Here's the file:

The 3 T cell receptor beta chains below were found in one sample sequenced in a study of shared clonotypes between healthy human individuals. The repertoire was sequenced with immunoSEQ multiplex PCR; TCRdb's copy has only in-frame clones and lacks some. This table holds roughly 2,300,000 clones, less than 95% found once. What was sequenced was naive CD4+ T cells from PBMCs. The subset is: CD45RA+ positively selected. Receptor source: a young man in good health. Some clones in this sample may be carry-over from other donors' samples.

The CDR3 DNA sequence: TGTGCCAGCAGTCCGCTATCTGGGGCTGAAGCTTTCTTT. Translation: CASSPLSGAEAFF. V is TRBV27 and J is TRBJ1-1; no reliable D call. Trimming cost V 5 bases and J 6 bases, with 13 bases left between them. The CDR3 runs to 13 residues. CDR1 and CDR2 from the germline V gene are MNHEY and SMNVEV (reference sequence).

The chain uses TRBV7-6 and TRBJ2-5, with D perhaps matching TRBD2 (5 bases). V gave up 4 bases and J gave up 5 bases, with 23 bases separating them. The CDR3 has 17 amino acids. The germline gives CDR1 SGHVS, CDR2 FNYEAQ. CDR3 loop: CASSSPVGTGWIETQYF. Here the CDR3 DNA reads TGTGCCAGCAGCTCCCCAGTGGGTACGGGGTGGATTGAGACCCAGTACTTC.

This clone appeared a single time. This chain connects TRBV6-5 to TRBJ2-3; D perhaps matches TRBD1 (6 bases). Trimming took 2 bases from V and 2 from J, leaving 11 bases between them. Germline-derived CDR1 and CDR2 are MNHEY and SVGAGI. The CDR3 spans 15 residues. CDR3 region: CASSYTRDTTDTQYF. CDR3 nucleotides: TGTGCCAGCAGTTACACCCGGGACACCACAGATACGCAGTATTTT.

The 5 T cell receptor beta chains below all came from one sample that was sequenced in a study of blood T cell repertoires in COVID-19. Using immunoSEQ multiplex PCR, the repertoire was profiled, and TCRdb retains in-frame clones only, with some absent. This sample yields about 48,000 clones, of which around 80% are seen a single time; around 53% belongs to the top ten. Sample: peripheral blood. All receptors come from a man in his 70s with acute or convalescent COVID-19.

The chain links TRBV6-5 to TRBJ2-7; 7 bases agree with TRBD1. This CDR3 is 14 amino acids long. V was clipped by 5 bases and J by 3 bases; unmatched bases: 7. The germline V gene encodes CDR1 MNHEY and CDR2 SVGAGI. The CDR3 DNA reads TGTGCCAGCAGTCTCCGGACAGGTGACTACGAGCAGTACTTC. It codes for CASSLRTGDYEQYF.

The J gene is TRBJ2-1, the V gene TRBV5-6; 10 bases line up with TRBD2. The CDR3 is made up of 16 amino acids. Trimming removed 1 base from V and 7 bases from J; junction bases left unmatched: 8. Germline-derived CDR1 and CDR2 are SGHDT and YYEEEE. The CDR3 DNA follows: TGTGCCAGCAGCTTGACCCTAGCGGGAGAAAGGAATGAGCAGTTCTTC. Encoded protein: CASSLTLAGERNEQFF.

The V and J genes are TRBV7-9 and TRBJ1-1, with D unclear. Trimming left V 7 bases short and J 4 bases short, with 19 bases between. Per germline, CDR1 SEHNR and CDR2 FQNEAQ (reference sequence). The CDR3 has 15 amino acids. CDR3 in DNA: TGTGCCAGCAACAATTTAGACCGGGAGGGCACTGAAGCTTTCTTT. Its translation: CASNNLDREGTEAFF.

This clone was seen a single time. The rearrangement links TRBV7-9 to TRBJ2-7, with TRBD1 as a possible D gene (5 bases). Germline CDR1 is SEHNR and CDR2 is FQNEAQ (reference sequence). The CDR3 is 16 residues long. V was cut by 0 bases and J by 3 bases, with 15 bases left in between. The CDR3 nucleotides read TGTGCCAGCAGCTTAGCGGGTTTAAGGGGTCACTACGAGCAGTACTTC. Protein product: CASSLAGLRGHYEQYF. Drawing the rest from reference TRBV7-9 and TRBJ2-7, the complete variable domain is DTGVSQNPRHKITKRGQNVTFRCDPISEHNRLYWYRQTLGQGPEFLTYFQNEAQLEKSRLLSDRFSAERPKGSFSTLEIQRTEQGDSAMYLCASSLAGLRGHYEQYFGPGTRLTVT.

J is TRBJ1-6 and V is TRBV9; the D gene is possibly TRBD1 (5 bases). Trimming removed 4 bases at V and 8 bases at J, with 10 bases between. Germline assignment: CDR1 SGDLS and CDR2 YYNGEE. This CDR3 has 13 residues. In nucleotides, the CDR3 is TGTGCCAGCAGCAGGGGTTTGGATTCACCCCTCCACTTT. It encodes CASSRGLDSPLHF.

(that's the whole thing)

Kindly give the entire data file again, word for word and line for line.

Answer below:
The 3 T cell receptor beta chains below were found in one sample sequenced in a study of shared clonotypes between healthy human individuals. The repertoire was sequenced with immunoSEQ multiplex PCR; TCRdb's copy has only in-frame clones and lacks some. This table holds roughly 2,300,000 clones, less than 95% found once. What was sequenced was naive CD4+ T cells from PBMCs. The subset is: CD45RA+ positively selected. Receptor source: a young man in good health. Some clones in this sample may be carry-over from other donors' samples.

The CDR3 DNA sequence: TGTGCCAGCAGTCCGCTATCTGGGGCTGAAGCTTTCTTT. Translation: CASSPLSGAEAFF. V is TRBV27 and J is TRBJ1-1; no reliable D call. Trimming cost V 5 bases and J 6 bases, with 13 bases left between them. The CDR3 runs to 13 residues. CDR1 and CDR2 from the germline V gene are MNHEY and SMNVEV (reference sequence).

The chain uses TRBV7-6 and TRBJ2-5, with D perhaps matching TRBD2 (5 bases). V gave up 4 bases and J gave up 5 bases, with 23 bases separating them. The CDR3 has 17 amino acids. The germline gives CDR1 SGHVS, CDR2 FNYEAQ. CDR3 loop: CASSSPVGTGWIETQYF. Here the CDR3 DNA reads TGTGCCAGCAGCTCCCCAGTGGGTACGGGGTGGATTGAGACCCAGTACTTC.

This clone appeared a single time. This chain connects TRBV6-5 to TRBJ2-3; D perhaps matches TRBD1 (6 bases). Trimming took 2 bases from V and 2 from J, leaving 11 bases between them. Germline-derived CDR1 and CDR2 are MNHEY and SVGAGI. The CDR3 spans 15 residues. CDR3 region: CASSYTRDTTDTQYF. CDR3 nucleotides: TGTGCCAGCAGTTACACCCGGGACACCACAGATACGCAGTATTTT.

The 5 T cell receptor beta chains below all came from one sample that was sequenced in a study of blood T cell repertoires in COVID-19. Using immunoSEQ multiplex PCR, the repertoire was profiled, and TCRdb retains in-frame clones only, with some absent. This sample yields about 48,000 clones, of which around 80% are seen a single time; around 53% belongs to the top ten. Sample: peripheral blood. All receptors come from a man in his 70s with acute or convalescent COVID-19.

The chain links TRBV6-5 to TRBJ2-7; 7 bases agree with TRBD1. This CDR3 is 14 amino acids long. V was clipped by 5 bases and J by 3 bases; unmatched bases: 7. The germline V gene encodes CDR1 MNHEY and CDR2 SVGAGI. The CDR3 DNA reads TGTGCCAGCAGTCTCCGGACAGGTGACTACGAGCAGTACTTC. It codes for CASSLRTGDYEQYF.

The J gene is TRBJ2-1, the V gene TRBV5-6; 10 bases line up with TRBD2. The CDR3 is made up of 16 amino acids. Trimming removed 1 base from V and 7 bases from J; junction bases left unmatched: 8. Germline-derived CDR1 and CDR2 are SGHDT and YYEEEE. The CDR3 DNA follows: TGTGCCAGCAGCTTGACCCTAGCGGGAGAAAGGAATGAGCAGTTCTTC. Encoded protein: CASSLTLAGERNEQFF.

The V and J genes are TRBV7-9 and TRBJ1-1, with D unclear. Trimming left V 7 bases short and J 4 bases short, with 19 bases between. Per germline, CDR1 SEHNR and CDR2 FQNEAQ (reference sequence). The CDR3 has 15 amino acids. CDR3 in DNA: TGTGCCAGCAACAATTTAGACCGGGAGGGCACTGAAGCTTTCTTT. Its translation: CASNNLDREGTEAFF.

This clone was seen a single time. The rearrangement links TRBV7-9 to TRBJ2-7, with TRBD1 as a possible D gene (5 bases). Germline CDR1 is SEHNR and CDR2 is FQNEAQ (reference sequence). The CDR3 is 16 residues long. V was cut by 0 bases and J by 3 bases, with 15 bases left in between. The CDR3 nucleotides read TGTGCCAGCAGCTTAGCGGGTTTAAGGGGTCACTACGAGCAGTACTTC. Protein product: CASSLAGLRGHYEQYF. Drawing the rest from reference TRBV7-9 and TRBJ2-7, the complete variable domain is DTGVSQNPRHKITKRGQNVTFRCDPISEHNRLYWYRQTLGQGPEFLTYFQNEAQLEKSRLLSDRFSAERPKGSFSTLEIQRTEQGDSAMYLCASSLAGLRGHYEQYFGPGTRLTVT.

J is TRBJ1-6 and V is TRBV9; the D gene is possibly TRBD1 (5 bases). Trimming removed 4 bases at V and 8 bases at J, with 10 bases between. Germline assignment: CDR1 SGDLS and CDR2 YYNGEE. This CDR3 has 13 residues. In nucleotides, the CDR3 is TGTGCCAGCAGCAGGGGTTTGGATTCACCCCTCCACTTT. It encodes CASSRGLDSPLHF.